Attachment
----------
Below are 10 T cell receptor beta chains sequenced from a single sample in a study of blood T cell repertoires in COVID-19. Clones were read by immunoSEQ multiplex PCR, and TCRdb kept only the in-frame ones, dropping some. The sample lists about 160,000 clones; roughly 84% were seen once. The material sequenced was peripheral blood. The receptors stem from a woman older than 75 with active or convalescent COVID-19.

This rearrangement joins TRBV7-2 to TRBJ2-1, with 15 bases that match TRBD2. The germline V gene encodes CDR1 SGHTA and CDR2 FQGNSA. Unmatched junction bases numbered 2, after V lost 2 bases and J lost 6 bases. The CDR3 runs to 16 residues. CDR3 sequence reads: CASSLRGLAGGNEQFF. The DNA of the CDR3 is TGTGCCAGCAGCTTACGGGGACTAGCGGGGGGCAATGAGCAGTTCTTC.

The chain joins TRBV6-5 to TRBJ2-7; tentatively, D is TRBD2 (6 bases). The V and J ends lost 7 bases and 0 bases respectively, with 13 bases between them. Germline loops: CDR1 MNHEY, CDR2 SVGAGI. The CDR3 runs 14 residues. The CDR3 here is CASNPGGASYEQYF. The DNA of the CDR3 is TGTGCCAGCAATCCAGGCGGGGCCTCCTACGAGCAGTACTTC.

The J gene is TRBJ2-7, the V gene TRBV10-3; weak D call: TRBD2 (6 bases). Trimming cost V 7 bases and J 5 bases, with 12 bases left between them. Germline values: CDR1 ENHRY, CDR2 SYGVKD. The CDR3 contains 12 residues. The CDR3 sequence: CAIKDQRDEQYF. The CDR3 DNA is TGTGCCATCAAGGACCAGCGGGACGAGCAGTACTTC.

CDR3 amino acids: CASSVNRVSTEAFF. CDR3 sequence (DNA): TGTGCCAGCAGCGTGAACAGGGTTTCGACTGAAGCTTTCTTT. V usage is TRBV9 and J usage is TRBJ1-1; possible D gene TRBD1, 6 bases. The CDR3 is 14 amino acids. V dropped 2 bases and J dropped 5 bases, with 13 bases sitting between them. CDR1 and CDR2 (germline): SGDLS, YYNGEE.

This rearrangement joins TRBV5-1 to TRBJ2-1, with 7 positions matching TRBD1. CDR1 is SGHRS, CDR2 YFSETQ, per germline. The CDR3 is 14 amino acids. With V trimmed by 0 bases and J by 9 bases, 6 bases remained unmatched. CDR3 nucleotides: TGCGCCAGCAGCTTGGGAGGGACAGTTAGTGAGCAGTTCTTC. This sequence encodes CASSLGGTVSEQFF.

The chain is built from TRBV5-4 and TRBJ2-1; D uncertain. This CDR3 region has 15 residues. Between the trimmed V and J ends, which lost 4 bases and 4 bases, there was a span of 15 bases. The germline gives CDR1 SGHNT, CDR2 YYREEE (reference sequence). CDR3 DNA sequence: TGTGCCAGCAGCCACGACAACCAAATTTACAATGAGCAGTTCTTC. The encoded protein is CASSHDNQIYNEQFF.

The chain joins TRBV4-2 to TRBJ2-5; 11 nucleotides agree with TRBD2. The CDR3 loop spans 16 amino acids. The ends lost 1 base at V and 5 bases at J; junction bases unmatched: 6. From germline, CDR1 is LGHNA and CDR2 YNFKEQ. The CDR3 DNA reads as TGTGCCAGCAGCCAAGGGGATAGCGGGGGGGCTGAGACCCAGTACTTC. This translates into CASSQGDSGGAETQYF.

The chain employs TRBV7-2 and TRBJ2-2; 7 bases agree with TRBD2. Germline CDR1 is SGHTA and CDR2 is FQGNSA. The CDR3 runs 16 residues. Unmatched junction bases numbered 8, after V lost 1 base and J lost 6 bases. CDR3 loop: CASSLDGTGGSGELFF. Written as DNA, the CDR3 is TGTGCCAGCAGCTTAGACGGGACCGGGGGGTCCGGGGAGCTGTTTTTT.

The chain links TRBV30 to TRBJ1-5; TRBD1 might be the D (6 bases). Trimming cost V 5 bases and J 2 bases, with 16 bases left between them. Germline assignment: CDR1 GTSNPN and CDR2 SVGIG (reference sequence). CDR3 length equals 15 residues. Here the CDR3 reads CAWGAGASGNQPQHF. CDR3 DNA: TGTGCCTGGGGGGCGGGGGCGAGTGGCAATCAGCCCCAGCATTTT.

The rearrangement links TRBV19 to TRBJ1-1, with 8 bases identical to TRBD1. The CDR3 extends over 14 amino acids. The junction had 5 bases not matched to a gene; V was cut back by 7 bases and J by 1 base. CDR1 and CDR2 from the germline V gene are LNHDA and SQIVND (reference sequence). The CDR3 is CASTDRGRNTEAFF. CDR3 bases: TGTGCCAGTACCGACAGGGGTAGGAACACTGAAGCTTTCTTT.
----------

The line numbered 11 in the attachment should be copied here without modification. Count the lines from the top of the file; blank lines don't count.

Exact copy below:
The rearrangement links TRBV19 to TRBJ1-1, with 8 bases identical to TRBD1. The CDR3 extends over 14 amino acids. The junction had 5 bases not matched to a gene; V was cut back by 7 bases and J by 1 base. CDR1 and CDR2 from the germline V gene are LNHDA and SQIVND (reference sequence). The CDR3 is CASTDRGRNTEAFF. CDR3 bases: TGTGCCAGTACCGACAGGGGTAGGAACACTGAAGCTTTCTTT.